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TV Blog Buzz: 'Friends' revisited 10 years later; 'Lost' creators look back

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It's been a decade since "Friends" went off the air, ending its 10-season run with a fan-friendly finale that saw Ross and Rachel back together, and Monica and Chandler starting a family.

Show creators Marta Kauffman and David Crane tell Entertainment Weekly they're still happy with how they crafted the finale all these years later and have no regrets. They say the happy ending wasn't about pleasing fans, it was about being true to their story.

"We were never plugged into social media and listening to fan sites. There were enough opinions among the dozen writers in the writer's room, not to mention the cast, not to mention (executive producer and director Kevin Bright) — everybody had a strong opinion about this," says Crane.

"There are things that people want, but then there are things that you just feel are the right thing to do for your show," adds Kauffman.

"The show tells you what to do — the fans don't."

They also say the chances of a reunion are next to nil.

"If anyone wants 'Friends,' turn on your TV! Amazingly, thank God, it's there. And these are all great actors that you're seeing all the time in other things. Marta and I've talked about this a lot: People say they want it, and the more that we say it's a bad idea, people (disagree). But I think if we actually gave it to people, there would be such backlash," says Crane.


Maybe Crane is a little charitable in suggesting all the "Friends" stars are as busy as ever and all doing great things. The New York Post ranks the cast from most successful post-"Friends" (Jennifer Aniston) to least (David Schwimmer).


"Lost" creators Damon Lindelof and Carlton Cuse have admitted what fans and haters have said all along: much of the mostly gripping TV show wasn't very good. It's been 10 years since "Lost" premiered with an explosive pilot that riveted viewers. The mysterious drama had several strong seasons ahead but petered out and lost many fans as it stumbled to its love-it-or-hate-it finale.

"We wanted to make sure there was no ambiguity as to whether we were finished," Lindelof tells Esquire magazine.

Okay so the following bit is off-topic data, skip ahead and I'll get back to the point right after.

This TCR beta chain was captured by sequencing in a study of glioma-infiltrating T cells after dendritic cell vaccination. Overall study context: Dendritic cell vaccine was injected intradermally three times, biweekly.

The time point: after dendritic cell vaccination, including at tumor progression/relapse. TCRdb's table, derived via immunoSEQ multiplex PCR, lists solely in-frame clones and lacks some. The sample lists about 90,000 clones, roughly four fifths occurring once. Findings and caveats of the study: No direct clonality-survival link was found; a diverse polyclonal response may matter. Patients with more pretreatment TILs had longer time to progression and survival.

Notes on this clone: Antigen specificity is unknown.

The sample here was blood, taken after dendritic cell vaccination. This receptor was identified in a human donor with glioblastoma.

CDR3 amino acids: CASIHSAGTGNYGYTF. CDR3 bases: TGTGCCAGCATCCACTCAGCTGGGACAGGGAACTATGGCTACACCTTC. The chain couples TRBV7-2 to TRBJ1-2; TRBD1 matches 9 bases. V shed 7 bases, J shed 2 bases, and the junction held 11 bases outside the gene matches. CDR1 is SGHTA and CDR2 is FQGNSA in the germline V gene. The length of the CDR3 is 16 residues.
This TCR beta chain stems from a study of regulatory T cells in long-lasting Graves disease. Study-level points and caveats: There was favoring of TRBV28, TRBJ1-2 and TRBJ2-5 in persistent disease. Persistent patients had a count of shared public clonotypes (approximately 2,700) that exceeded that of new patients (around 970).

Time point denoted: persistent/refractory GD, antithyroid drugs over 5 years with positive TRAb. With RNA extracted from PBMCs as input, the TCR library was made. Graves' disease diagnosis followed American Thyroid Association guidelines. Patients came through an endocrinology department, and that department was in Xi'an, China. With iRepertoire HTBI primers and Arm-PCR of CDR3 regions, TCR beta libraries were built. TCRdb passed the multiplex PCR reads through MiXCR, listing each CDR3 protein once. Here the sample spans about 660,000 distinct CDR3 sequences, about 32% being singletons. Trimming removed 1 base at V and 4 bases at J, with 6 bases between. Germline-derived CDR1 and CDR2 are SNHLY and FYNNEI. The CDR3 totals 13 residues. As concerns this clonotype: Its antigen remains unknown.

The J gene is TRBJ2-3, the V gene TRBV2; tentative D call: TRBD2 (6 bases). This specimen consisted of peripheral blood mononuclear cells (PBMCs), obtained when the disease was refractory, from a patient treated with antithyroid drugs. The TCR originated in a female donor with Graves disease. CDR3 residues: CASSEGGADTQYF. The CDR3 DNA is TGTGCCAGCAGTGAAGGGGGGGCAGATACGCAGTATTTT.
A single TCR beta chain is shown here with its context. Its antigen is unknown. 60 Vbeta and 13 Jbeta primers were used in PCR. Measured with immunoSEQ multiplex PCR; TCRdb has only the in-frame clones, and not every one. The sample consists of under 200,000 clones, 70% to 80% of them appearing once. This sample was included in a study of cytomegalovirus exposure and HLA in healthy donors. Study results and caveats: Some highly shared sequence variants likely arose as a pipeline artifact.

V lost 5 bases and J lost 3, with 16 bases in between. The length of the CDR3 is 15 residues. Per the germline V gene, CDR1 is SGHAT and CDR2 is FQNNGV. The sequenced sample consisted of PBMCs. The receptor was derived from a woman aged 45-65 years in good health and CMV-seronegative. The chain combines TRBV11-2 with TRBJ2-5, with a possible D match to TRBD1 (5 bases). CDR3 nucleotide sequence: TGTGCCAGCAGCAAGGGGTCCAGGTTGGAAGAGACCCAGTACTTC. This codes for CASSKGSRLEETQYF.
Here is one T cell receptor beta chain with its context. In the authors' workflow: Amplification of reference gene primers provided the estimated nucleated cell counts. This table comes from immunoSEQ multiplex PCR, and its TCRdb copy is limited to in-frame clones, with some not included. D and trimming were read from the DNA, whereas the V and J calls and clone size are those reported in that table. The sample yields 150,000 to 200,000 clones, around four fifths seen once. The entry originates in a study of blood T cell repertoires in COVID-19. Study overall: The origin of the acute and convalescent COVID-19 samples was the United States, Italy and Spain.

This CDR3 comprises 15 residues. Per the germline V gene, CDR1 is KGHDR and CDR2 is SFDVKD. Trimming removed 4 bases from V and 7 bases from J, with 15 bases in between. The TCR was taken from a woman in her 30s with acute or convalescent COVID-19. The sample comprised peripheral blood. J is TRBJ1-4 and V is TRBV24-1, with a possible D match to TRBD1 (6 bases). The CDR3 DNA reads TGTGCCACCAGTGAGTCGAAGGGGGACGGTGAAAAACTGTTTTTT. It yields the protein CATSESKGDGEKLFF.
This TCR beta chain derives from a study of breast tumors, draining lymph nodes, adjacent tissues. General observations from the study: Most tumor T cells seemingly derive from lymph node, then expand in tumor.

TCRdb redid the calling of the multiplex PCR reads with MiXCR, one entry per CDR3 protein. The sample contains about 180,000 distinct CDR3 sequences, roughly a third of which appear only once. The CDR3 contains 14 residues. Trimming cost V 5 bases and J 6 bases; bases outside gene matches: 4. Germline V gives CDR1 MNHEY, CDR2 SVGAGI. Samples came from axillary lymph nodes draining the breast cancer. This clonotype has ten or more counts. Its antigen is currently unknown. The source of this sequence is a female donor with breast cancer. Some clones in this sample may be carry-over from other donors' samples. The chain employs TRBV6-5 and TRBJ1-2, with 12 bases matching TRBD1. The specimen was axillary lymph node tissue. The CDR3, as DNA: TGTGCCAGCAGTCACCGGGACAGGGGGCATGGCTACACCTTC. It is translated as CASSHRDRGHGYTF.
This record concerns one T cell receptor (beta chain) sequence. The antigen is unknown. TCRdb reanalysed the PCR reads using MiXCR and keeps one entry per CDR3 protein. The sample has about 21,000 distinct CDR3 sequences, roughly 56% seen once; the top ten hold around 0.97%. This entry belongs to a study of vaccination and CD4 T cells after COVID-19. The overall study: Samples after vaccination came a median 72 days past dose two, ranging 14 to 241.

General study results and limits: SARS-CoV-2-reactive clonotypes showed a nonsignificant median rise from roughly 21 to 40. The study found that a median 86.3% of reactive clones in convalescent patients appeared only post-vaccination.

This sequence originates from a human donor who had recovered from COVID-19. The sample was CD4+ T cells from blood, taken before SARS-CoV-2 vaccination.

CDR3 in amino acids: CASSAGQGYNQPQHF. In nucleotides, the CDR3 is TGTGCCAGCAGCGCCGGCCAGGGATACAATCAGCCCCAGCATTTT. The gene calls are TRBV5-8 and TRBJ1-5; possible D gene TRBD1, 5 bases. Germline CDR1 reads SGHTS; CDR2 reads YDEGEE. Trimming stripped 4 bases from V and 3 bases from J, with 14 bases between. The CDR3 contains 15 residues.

"We'll call the final episode "The End," we'll kill every major character off — and then not only kill them off but show what happens to them after they're dead. That's as far as you can go!"

Lindelof doesn't mince words when addressing criticisms of the show.

"We did 121 hours of 'Lost.' Arguably only 15 to 20 of them were subpar, bordering on turds," Lindelof says.

"It would be great to pretend those episodes never happened, but I love the fact that we're still talking about Nikki and Paulo. Sometimes the mistake, the thing that wasn't good, is the thing that's really part of the legacy of a show like ours."


Next year will mark the 20-year anniversary of "Full House" going off the air, but the Internet is already having fun spoofing the family-friendly show.

First, there was a YouTube video called "'Full House' Without Michelle," in which the character played by both Mary-Kate and Ashley Olsen is digitally scrubbed from the show. The concept of the video is described as: "Did Danny Tanner deal with the grief of losing his pregnant wife in a fatal car crash by creating an imaginary daughter named Michelle?"

And a film student used an ominous soundtrack and creative editing to turn "Full House" into a horror story about creepy "nice guy" father Danny Tanner.

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